By Dan Newman


Tennessee Pass-Offense vs. Auburn Pass-Defense
Edge: Tennessee

The Volunteer receiver-by-committee experiment is actually being led by somebody who's used to serving 'em rather than catching 'em. Reserve QB James Banks leads the way with 16 catches, 223 yards and a team-high four touchdowns.

It feels like senior QB Casey Clausen has been around forever. He is well on his way to setting career marks in passing yardage and touchdowns by season's end. He hasn't lit up the scoreboard yet against any single opponent, but he has been consistent and has spread the wealth around quite a bit. He'll have to continue to do so if the Vols have any shot of maintaining their perfect record.

Look for Clausen to continue this season's controlled consistency while trying to spread Auburn's secondary, and eventually going for a few long balls to some of his lesser-knowns.

Sophomore DB Kevin Hobbs has the only two INTs for Auburn. As a unit, the defense gives up less than 200 passing yards per game. People still tend to remember the 23-0 loss to USC to open. But even on that day, Matt Leinart , Carson's replacement, only went off for 192 yards and one touchdown. Still, the Tigers have nine freshmen in the secondary, some of whom play regularly. It's highly unlikely that a veteran QB like Clausen will think twice about the secondary. At least at the outset, I'd expect the Tigers to play a bit tentative against an experienced veteran like Clausen, perhaps even showing some nickel and dime sets in the secondary. Perhaps, if they can keep the game close, look for the Auburn secondary to gamble a bit and start blitzing some, something that previous opponents have not done much of this season.


Auburn Pass-Offense vs. Tennessee Pass-Defense
Edge: Auburn

QB Jason Campbell is coming off of one of his best outings as the signal-caller for Auburn. On Saturday, the junior completed 12-of-13 passes for 172 yards and one touchdown as the Tigers defeated Western Kentucky. Just as Tennessee does, inversely Auburn does not have one main threat at the receiver spot. Senior Jeris McIntyre leads the way with 205 yards receiving and two touchdowns. If Auburn wants a chance to make things happen, Campbell is going to have to find somebody other than McIntyre. Expect the playbook to be opened up a bit more, or else the Tigers could be in trouble.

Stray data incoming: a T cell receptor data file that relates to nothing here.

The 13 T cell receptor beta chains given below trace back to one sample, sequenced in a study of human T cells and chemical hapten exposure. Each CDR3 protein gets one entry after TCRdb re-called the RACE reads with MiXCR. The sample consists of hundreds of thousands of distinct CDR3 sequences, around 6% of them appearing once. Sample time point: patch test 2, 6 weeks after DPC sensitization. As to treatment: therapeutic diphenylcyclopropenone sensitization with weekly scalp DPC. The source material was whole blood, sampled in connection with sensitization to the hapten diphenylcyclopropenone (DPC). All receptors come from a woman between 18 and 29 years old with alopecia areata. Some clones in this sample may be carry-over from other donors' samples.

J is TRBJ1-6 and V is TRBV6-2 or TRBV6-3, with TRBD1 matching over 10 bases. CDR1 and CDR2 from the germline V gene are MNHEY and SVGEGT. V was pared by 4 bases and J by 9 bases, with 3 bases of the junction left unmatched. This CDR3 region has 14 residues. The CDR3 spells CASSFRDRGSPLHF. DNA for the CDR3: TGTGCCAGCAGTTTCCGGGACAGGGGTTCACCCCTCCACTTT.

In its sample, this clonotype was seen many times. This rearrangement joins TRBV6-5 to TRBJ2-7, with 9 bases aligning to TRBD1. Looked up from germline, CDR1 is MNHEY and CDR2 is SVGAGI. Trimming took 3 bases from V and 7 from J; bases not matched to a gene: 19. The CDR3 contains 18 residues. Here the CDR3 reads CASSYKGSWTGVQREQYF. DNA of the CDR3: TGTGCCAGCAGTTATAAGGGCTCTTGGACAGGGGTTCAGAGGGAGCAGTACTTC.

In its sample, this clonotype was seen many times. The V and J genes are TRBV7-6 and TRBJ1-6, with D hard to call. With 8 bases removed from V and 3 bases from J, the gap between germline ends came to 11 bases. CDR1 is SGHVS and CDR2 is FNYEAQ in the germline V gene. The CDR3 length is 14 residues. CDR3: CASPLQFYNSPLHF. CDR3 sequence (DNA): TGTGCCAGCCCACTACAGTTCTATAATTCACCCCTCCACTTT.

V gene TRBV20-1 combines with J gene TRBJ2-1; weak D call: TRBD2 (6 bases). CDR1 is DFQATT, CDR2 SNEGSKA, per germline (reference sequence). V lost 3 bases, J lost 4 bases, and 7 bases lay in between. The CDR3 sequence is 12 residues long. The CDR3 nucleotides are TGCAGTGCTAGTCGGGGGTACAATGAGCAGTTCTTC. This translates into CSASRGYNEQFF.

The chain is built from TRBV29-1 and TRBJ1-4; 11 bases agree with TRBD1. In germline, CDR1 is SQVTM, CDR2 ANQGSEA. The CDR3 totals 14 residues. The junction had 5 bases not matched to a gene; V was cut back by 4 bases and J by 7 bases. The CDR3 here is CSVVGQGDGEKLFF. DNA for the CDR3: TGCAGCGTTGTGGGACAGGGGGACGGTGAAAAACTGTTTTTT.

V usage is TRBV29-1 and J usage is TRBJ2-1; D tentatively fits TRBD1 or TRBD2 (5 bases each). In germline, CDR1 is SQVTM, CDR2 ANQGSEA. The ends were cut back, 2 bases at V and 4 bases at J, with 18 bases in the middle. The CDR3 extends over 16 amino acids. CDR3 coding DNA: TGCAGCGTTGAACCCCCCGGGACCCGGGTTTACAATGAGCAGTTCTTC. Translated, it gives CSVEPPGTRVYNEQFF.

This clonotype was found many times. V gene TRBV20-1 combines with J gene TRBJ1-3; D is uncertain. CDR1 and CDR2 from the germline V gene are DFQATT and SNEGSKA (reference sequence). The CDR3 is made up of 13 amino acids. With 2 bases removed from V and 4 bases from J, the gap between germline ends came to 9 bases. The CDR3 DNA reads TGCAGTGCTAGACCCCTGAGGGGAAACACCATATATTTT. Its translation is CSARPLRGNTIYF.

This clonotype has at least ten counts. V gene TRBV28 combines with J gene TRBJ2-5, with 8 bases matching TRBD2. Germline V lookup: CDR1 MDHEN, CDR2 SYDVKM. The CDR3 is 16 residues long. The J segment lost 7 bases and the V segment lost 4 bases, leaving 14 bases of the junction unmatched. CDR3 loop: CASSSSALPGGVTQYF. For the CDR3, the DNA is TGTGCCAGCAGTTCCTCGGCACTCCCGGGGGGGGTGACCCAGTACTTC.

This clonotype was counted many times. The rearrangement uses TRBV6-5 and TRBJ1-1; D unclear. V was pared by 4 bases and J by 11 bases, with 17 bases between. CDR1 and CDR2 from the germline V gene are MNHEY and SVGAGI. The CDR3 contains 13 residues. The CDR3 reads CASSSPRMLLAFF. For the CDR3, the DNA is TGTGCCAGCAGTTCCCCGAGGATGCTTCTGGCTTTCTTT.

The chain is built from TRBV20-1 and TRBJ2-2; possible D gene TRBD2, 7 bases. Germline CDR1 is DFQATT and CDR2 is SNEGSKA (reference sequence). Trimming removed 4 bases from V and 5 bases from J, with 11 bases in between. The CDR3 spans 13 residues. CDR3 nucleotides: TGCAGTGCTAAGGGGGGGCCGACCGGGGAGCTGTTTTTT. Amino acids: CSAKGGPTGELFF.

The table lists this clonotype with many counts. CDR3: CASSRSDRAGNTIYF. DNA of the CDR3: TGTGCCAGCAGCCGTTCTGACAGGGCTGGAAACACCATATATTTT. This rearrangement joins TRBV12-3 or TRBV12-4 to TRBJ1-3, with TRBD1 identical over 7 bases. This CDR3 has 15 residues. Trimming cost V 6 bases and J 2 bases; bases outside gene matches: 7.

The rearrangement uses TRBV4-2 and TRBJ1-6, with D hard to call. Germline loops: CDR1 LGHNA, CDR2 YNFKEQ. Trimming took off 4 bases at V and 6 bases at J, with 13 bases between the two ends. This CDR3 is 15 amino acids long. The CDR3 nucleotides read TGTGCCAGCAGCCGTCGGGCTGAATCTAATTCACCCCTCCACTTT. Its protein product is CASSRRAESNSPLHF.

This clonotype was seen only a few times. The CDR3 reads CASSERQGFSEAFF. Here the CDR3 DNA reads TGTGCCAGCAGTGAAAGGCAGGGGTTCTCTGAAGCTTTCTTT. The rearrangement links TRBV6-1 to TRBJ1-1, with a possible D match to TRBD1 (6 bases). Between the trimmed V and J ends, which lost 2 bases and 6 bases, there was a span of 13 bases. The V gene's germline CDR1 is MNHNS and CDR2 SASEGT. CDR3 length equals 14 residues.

The Tennessee defense has allowed just four passing touchdowns, three of which came from pass-happy Marshall. Coach Philip Fulmer's teams have been known to play the opposing team's receivers very tightly, thus not often allowing the deep ball. Being that Auburn has an experienced QB in Campbell, look for Auburn to exploit the Volunteers relative inexperience in the secondary (senior Rashad Baker has the most experience, but there is a big dropoff after that). Baker is going to need some help from his younger teammates, and if Campbell is able to connect on some long balls early, look for Baker and company to blitz.


Tennessee Run-Offense vs. Auburn Run-Defense
Slight Edge: Tennessee

The tradition of strong Tennessee running attacks continues with fellow juniors Cedric Houston and Jabari Davis. After starting red hot against non-conference foes Fresno State and Marshall, Houston has come back down to earth with consecutive games of 25 and 86 rushing yards. But since he is averaging over 100 yards per game, he needs to be considered the definite threat he can be. While Houston leads in yards, Davis is in the lead in touchdowns (5). Like his ally Houston, Davis started out very well in his first few games but will now be coming off of a season-low effort (12 rushing yards). Look for Davis to get his redemption against the defensive line of Auburn.

Since giving up over 200 yards of rushing in its first two games against USC and Georgia Tech, the defense has only given up double digits in its last two, including just 48 yards against Western Kentucky. But that was Western Kentucky. More significantly, they've allowed a mere two rushing TDs all season. Still, the two-headed monster of Houston and Davis should prove to be too much for the Tigers defense to handle. Expect Auburn to continue its staunch play on the D-line and crowd eight (and even nine) men in the box to thwart effectively, especially in the red zone.